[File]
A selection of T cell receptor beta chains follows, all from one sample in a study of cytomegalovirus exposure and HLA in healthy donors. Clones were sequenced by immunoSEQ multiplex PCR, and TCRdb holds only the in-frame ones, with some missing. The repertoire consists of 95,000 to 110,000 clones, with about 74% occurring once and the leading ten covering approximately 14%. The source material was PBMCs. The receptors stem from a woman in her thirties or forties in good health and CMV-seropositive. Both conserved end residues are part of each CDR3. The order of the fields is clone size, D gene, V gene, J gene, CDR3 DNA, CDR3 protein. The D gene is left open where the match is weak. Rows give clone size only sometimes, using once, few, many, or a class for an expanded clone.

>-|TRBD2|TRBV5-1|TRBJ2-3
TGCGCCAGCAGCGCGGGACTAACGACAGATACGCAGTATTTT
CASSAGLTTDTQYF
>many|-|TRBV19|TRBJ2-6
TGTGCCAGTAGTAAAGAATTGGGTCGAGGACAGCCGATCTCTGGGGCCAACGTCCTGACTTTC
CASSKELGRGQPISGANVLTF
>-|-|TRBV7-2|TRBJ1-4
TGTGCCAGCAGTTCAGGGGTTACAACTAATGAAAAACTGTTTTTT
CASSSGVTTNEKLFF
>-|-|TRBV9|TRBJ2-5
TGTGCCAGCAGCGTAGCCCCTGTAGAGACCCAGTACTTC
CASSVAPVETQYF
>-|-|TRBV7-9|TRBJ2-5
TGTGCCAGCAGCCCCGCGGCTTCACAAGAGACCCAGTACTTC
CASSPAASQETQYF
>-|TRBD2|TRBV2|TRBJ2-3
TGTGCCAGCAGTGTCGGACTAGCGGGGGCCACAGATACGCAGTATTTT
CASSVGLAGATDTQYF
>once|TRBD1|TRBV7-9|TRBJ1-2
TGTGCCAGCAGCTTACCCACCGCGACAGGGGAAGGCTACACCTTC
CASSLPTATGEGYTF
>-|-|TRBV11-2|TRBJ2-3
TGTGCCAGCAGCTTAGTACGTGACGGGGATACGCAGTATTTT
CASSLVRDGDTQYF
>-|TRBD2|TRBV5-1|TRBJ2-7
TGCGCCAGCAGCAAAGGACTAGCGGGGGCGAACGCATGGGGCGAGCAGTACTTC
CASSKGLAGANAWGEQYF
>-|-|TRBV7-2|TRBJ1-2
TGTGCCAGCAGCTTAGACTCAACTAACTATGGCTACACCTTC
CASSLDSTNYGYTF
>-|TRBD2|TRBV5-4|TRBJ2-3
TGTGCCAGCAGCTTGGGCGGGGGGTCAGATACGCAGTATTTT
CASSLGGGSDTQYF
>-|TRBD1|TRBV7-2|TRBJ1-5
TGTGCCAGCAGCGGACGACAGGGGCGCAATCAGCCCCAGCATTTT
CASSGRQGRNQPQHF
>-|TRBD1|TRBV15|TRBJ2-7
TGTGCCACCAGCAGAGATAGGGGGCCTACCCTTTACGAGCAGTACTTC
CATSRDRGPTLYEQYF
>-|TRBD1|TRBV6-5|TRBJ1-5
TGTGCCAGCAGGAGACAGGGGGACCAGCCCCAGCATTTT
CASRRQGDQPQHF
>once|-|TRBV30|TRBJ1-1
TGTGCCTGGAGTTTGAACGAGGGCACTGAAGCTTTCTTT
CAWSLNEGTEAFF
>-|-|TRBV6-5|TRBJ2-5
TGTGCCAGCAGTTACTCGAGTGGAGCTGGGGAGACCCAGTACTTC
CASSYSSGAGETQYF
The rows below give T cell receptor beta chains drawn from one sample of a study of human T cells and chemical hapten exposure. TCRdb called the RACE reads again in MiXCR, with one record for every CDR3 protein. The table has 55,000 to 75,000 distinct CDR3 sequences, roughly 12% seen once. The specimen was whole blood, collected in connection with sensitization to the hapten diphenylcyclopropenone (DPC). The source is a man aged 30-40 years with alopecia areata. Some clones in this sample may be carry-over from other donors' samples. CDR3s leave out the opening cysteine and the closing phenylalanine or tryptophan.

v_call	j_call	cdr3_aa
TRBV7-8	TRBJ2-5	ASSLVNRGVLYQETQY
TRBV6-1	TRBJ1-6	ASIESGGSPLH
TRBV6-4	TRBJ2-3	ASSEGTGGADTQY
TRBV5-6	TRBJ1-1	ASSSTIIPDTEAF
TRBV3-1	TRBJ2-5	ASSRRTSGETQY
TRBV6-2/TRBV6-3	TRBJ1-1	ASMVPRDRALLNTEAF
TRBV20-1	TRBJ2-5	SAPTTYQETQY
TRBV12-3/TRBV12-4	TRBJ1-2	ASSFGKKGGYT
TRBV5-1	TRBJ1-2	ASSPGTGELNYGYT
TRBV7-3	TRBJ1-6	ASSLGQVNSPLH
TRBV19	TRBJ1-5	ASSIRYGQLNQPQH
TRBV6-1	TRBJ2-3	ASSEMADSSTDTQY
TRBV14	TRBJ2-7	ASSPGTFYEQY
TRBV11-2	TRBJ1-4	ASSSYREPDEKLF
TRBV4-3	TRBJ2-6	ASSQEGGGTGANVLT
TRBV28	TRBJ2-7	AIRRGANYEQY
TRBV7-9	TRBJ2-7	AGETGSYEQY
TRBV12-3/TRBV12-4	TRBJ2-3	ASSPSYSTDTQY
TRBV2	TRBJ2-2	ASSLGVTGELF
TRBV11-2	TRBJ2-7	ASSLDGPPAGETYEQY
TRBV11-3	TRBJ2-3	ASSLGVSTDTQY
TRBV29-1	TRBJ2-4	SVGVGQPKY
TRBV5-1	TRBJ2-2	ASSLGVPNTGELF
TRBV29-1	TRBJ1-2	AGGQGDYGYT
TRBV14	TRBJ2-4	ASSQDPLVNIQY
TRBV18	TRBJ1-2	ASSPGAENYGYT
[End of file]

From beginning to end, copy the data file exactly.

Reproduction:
A selection of T cell receptor beta chains follows, all from one sample in a study of cytomegalovirus exposure and HLA in healthy donors. Clones were sequenced by immunoSEQ multiplex PCR, and TCRdb holds only the in-frame ones, with some missing. The repertoire consists of 95,000 to 110,000 clones, with about 74% occurring once and the leading ten covering approximately 14%. The source material was PBMCs. The receptors stem from a woman in her thirties or forties in good health and CMV-seropositive. Both conserved end residues are part of each CDR3. The order of the fields is clone size, D gene, V gene, J gene, CDR3 DNA, CDR3 protein. The D gene is left open where the match is weak. Rows give clone size only sometimes, using once, few, many, or a class for an expanded clone.

>-|TRBD2|TRBV5-1|TRBJ2-3
TGCGCCAGCAGCGCGGGACTAACGACAGATACGCAGTATTTT
CASSAGLTTDTQYF
>many|-|TRBV19|TRBJ2-6
TGTGCCAGTAGTAAAGAATTGGGTCGAGGACAGCCGATCTCTGGGGCCAACGTCCTGACTTTC
CASSKELGRGQPISGANVLTF
>-|-|TRBV7-2|TRBJ1-4
TGTGCCAGCAGTTCAGGGGTTACAACTAATGAAAAACTGTTTTTT
CASSSGVTTNEKLFF
>-|-|TRBV9|TRBJ2-5
TGTGCCAGCAGCGTAGCCCCTGTAGAGACCCAGTACTTC
CASSVAPVETQYF
>-|-|TRBV7-9|TRBJ2-5
TGTGCCAGCAGCCCCGCGGCTTCACAAGAGACCCAGTACTTC
CASSPAASQETQYF
>-|TRBD2|TRBV2|TRBJ2-3
TGTGCCAGCAGTGTCGGACTAGCGGGGGCCACAGATACGCAGTATTTT
CASSVGLAGATDTQYF
>once|TRBD1|TRBV7-9|TRBJ1-2
TGTGCCAGCAGCTTACCCACCGCGACAGGGGAAGGCTACACCTTC
CASSLPTATGEGYTF
>-|-|TRBV11-2|TRBJ2-3
TGTGCCAGCAGCTTAGTACGTGACGGGGATACGCAGTATTTT
CASSLVRDGDTQYF
>-|TRBD2|TRBV5-1|TRBJ2-7
TGCGCCAGCAGCAAAGGACTAGCGGGGGCGAACGCATGGGGCGAGCAGTACTTC
CASSKGLAGANAWGEQYF
>-|-|TRBV7-2|TRBJ1-2
TGTGCCAGCAGCTTAGACTCAACTAACTATGGCTACACCTTC
CASSLDSTNYGYTF
>-|TRBD2|TRBV5-4|TRBJ2-3
TGTGCCAGCAGCTTGGGCGGGGGGTCAGATACGCAGTATTTT
CASSLGGGSDTQYF
>-|TRBD1|TRBV7-2|TRBJ1-5
TGTGCCAGCAGCGGACGACAGGGGCGCAATCAGCCCCAGCATTTT
CASSGRQGRNQPQHF
>-|TRBD1|TRBV15|TRBJ2-7
TGTGCCACCAGCAGAGATAGGGGGCCTACCCTTTACGAGCAGTACTTC
CATSRDRGPTLYEQYF
>-|TRBD1|TRBV6-5|TRBJ1-5
TGTGCCAGCAGGAGACAGGGGGACCAGCCCCAGCATTTT
CASRRQGDQPQHF
>once|-|TRBV30|TRBJ1-1
TGTGCCTGGAGTTTGAACGAGGGCACTGAAGCTTTCTTT
CAWSLNEGTEAFF
>-|-|TRBV6-5|TRBJ2-5
TGTGCCAGCAGTTACTCGAGTGGAGCTGGGGAGACCCAGTACTTC
CASSYSSGAGETQYF
The rows below give T cell receptor beta chains drawn from one sample of a study of human T cells and chemical hapten exposure. TCRdb called the RACE reads again in MiXCR, with one record for every CDR3 protein. The table has 55,000 to 75,000 distinct CDR3 sequences, roughly 12% seen once. The specimen was whole blood, collected in connection with sensitization to the hapten diphenylcyclopropenone (DPC). The source is a man aged 30-40 years with alopecia areata. Some clones in this sample may be carry-over from other donors' samples. CDR3s leave out the opening cysteine and the closing phenylalanine or tryptophan.

v_call	j_call	cdr3_aa
TRBV7-8	TRBJ2-5	ASSLVNRGVLYQETQY
TRBV6-1	TRBJ1-6	ASIESGGSPLH
TRBV6-4	TRBJ2-3	ASSEGTGGADTQY
TRBV5-6	TRBJ1-1	ASSSTIIPDTEAF
TRBV3-1	TRBJ2-5	ASSRRTSGETQY
TRBV6-2/TRBV6-3	TRBJ1-1	ASMVPRDRALLNTEAF
TRBV20-1	TRBJ2-5	SAPTTYQETQY
TRBV12-3/TRBV12-4	TRBJ1-2	ASSFGKKGGYT
TRBV5-1	TRBJ1-2	ASSPGTGELNYGYT
TRBV7-3	TRBJ1-6	ASSLGQVNSPLH
TRBV19	TRBJ1-5	ASSIRYGQLNQPQH
TRBV6-1	TRBJ2-3	ASSEMADSSTDTQY
TRBV14	TRBJ2-7	ASSPGTFYEQY
TRBV11-2	TRBJ1-4	ASSSYREPDEKLF
TRBV4-3	TRBJ2-6	ASSQEGGGTGANVLT
TRBV28	TRBJ2-7	AIRRGANYEQY
TRBV7-9	TRBJ2-7	AGETGSYEQY
TRBV12-3/TRBV12-4	TRBJ2-3	ASSPSYSTDTQY
TRBV2	TRBJ2-2	ASSLGVTGELF
TRBV11-2	TRBJ2-7	ASSLDGPPAGETYEQY
TRBV11-3	TRBJ2-3	ASSLGVSTDTQY
TRBV29-1	TRBJ2-4	SVGVGQPKY
TRBV5-1	TRBJ2-2	ASSLGVPNTGELF
TRBV29-1	TRBJ1-2	AGGQGDYGYT
TRBV14	TRBJ2-4	ASSQDPLVNIQY
TRBV18	TRBJ1-2	ASSPGAENYGYT